House Majority Whip Rep. Kevin McCarthy said, with only 13 congressional working days left in the legislative calendar this year, immigration reform efforts in the House are dead for 2013. McCarthy’s comments came during a meeting with amnesty advocates, but the Associated Press reports that McCarthy’s office confirmed them.
“California Rep. Kevin McCarthy, the majority whip, said in a meeting with immigration proponents that there weren’t enough days left for the House to act and he was committed to addressing overhaul of the nation’s immigration system next year,” the Associated Press reported on Friday evening. “The congressman’s office confirmed what he said.”
McCarthy is Majority Whip, the third highest position in GOP Leadership, and his view that no votes on immigration will happen before 2014 is significant. It means President Barack Obama’s signature second-term agenda goal–comprehensive immigration reform complete with an amnesty, or pathway to citizenship, for America’s at least 11 million illegal aliens–will not happen this year.
“What he said was, there’s 13 days left, it’s very hard to do anything in 13 days,” Angelica Salas, the chairwoman of the Coalition for Humane Immigrant Rights, said about McCarthy’s meeting with pro-amnesty advocates at which he made the declaration.
Amnesty advocates had stormed McCarthy’s office demanding a meeting Thursday, prompting police to respond to the scene. After they remained in his office for hours that evening, McCarthy and his wife Judy eventually came down to meet with them. It was there, they said, he told them immigration reform efforts in the House are dead this year.
Despite proclaiming immigration reform officially dead for 2013, McCarthy’s office has not ruled out a potential for it to happen in early 2014–in January, February or March–by which time the House would pass a series of what GOP leadership calls piecemeal bills, then use those step-by-step pieces to enter into official negotiations with the Senate on the Senate’s “Gang of Eight” comprehensive immigration reform bill. That negotiation process is called a conference committee. The Senate passed its bill earlier this year 68-32, with the majority of Senate Republicans voting against it.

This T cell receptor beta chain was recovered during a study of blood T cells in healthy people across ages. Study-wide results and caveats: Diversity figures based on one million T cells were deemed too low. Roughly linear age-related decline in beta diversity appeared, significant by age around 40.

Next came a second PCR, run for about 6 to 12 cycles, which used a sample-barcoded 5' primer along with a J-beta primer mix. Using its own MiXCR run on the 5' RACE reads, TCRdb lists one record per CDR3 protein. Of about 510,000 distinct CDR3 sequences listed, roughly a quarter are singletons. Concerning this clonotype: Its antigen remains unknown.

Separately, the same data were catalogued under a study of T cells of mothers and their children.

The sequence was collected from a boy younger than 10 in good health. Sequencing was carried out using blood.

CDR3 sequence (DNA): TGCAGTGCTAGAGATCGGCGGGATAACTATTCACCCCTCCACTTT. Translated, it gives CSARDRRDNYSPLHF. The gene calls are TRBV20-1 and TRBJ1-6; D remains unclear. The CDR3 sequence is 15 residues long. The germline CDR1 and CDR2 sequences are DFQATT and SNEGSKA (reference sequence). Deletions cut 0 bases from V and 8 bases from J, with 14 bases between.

Several House Republicans, including House Homeland Security Committee chairman Rep. Michael McCaul (R-TX) and others, have announced opposition to a conference committee with the Senate bill, regardless of what happens in the House. They fear Senate Democrats would take advantage of House Republicans in negotiations and achieve most of the aims of the Senate amnesty bill. The Senate bill’s lead GOP sponsor, Sen. Marco Rubio (R-FL), recently reversed course, and now publicly opposes a conference committee between any House bill or group of bills and his Senate bill.
McCarthy’s aides have not commented on the record when asked multiple times if he would publicly rule out conference committee with the Senate bill, as even Rubio has now done. Conservatives fear that, given the amount of money, lobbying pressure, and political pressure from President Obama and the administration, there may still be an effort afoot heading into early 2014 for some type of immigration plan.